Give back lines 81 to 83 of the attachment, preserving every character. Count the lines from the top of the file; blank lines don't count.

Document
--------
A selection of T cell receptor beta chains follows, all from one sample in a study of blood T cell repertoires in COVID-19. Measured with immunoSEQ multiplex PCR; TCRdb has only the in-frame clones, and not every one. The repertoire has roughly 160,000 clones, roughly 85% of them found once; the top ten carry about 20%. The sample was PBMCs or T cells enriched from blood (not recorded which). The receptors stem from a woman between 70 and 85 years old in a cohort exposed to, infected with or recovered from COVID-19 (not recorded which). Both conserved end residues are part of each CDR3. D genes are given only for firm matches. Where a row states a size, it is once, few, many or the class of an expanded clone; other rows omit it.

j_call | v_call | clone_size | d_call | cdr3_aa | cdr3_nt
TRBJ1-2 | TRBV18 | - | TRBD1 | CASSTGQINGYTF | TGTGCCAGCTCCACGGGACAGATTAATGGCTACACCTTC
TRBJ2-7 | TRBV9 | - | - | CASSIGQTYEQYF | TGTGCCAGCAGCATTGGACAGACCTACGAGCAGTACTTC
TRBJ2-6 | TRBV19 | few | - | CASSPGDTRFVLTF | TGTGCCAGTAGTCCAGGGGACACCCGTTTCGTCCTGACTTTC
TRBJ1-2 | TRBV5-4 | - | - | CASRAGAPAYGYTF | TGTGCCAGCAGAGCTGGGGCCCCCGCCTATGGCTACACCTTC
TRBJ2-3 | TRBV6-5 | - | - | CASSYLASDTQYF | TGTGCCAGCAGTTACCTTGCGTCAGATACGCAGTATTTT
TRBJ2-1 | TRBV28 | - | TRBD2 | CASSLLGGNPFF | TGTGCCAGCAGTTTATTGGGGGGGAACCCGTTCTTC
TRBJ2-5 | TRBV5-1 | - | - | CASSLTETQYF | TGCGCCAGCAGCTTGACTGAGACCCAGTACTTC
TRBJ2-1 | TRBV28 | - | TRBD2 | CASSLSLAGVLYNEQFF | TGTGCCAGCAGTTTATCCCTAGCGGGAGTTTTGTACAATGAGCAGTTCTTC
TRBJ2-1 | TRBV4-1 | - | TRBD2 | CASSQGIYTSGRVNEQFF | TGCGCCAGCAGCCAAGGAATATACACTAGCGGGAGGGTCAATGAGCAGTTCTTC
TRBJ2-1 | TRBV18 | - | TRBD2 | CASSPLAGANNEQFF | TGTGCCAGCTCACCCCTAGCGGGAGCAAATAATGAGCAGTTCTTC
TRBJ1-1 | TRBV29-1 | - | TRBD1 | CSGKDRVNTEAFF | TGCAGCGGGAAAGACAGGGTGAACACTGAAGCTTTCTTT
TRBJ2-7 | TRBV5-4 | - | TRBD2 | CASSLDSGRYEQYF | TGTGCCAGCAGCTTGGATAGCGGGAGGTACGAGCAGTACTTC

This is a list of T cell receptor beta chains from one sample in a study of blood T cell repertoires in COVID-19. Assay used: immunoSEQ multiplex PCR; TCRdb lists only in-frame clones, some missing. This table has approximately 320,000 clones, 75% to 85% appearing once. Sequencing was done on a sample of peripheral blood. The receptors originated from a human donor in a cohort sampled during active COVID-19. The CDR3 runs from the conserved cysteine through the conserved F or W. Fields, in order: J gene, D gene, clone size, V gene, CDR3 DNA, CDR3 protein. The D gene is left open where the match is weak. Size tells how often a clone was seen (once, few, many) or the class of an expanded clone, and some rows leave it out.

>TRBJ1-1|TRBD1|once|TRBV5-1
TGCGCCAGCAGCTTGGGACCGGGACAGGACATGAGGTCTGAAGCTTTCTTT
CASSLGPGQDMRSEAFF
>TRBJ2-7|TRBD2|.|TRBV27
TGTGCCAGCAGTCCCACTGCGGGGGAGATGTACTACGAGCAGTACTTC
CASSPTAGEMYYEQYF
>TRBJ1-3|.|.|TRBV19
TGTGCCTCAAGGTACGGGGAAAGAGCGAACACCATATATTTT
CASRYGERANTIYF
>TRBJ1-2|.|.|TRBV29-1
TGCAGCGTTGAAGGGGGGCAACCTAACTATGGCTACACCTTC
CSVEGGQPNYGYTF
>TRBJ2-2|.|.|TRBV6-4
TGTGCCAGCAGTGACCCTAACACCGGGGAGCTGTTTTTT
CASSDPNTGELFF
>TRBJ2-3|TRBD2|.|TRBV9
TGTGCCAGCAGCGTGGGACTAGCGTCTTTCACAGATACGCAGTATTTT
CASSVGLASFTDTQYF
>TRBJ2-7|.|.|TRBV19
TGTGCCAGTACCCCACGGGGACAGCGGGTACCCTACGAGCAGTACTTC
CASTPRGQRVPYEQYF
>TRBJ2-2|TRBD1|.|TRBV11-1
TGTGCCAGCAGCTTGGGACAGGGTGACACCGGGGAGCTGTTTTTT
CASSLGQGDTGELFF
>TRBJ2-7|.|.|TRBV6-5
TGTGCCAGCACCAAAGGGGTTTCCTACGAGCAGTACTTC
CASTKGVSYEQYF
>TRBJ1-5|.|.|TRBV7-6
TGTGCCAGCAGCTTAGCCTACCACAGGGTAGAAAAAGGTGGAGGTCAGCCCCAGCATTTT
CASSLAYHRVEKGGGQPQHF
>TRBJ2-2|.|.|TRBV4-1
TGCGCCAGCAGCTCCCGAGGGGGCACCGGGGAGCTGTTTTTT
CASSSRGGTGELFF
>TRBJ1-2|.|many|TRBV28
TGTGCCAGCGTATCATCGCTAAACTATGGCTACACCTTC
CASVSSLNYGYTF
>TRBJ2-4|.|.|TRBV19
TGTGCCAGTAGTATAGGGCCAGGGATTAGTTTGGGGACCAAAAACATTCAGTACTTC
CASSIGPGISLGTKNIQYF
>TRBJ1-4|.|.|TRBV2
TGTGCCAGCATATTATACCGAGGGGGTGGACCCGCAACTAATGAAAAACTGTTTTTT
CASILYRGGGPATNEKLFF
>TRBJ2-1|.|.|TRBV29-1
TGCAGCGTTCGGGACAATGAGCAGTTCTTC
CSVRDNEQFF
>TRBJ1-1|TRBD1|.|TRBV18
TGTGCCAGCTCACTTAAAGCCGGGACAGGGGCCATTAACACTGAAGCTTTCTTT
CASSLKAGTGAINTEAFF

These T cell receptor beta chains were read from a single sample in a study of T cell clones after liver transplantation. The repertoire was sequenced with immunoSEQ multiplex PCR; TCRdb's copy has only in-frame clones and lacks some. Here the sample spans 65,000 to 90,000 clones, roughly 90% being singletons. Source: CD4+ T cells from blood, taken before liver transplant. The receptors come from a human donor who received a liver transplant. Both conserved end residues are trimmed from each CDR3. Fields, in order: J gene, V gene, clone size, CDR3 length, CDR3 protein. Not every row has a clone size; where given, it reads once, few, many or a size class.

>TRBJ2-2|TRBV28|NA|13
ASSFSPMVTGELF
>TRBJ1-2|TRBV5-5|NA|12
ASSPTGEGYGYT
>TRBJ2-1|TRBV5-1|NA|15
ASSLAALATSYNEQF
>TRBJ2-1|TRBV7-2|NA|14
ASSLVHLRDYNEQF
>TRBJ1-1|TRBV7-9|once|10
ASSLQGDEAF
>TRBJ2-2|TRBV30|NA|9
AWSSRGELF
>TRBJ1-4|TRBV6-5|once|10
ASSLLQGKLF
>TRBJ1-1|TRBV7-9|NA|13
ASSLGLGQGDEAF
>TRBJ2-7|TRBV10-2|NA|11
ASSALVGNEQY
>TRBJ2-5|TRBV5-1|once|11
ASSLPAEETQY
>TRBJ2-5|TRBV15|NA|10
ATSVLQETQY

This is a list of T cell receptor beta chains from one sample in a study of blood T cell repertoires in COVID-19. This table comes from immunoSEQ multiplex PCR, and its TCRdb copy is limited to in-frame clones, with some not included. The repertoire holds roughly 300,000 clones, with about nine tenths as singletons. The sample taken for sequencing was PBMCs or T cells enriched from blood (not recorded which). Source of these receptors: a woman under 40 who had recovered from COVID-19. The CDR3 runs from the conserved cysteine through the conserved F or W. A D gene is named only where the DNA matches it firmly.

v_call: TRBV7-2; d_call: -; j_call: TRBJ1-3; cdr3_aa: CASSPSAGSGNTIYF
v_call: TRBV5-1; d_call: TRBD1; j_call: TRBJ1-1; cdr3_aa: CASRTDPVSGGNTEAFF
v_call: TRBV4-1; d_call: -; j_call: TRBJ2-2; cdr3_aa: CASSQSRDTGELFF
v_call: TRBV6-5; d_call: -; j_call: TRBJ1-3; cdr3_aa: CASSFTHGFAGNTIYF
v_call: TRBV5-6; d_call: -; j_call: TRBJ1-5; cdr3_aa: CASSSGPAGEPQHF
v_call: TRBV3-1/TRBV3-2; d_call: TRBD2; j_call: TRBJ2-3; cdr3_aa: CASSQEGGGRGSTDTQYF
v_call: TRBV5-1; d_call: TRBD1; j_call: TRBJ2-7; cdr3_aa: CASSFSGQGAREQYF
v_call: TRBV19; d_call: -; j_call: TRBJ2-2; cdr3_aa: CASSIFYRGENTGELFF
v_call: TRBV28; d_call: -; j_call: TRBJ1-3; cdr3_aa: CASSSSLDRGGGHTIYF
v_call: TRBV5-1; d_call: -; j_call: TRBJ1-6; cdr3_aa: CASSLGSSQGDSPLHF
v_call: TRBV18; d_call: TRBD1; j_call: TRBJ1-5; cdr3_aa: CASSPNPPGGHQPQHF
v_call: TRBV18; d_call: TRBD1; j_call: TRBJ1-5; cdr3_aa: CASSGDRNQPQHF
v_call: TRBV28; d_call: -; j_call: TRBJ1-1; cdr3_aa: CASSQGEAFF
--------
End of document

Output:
>TRBJ2-7|TRBV10-2|NA|11
ASSALVGNEQY
>TRBJ2-5|TRBV5-1|once|11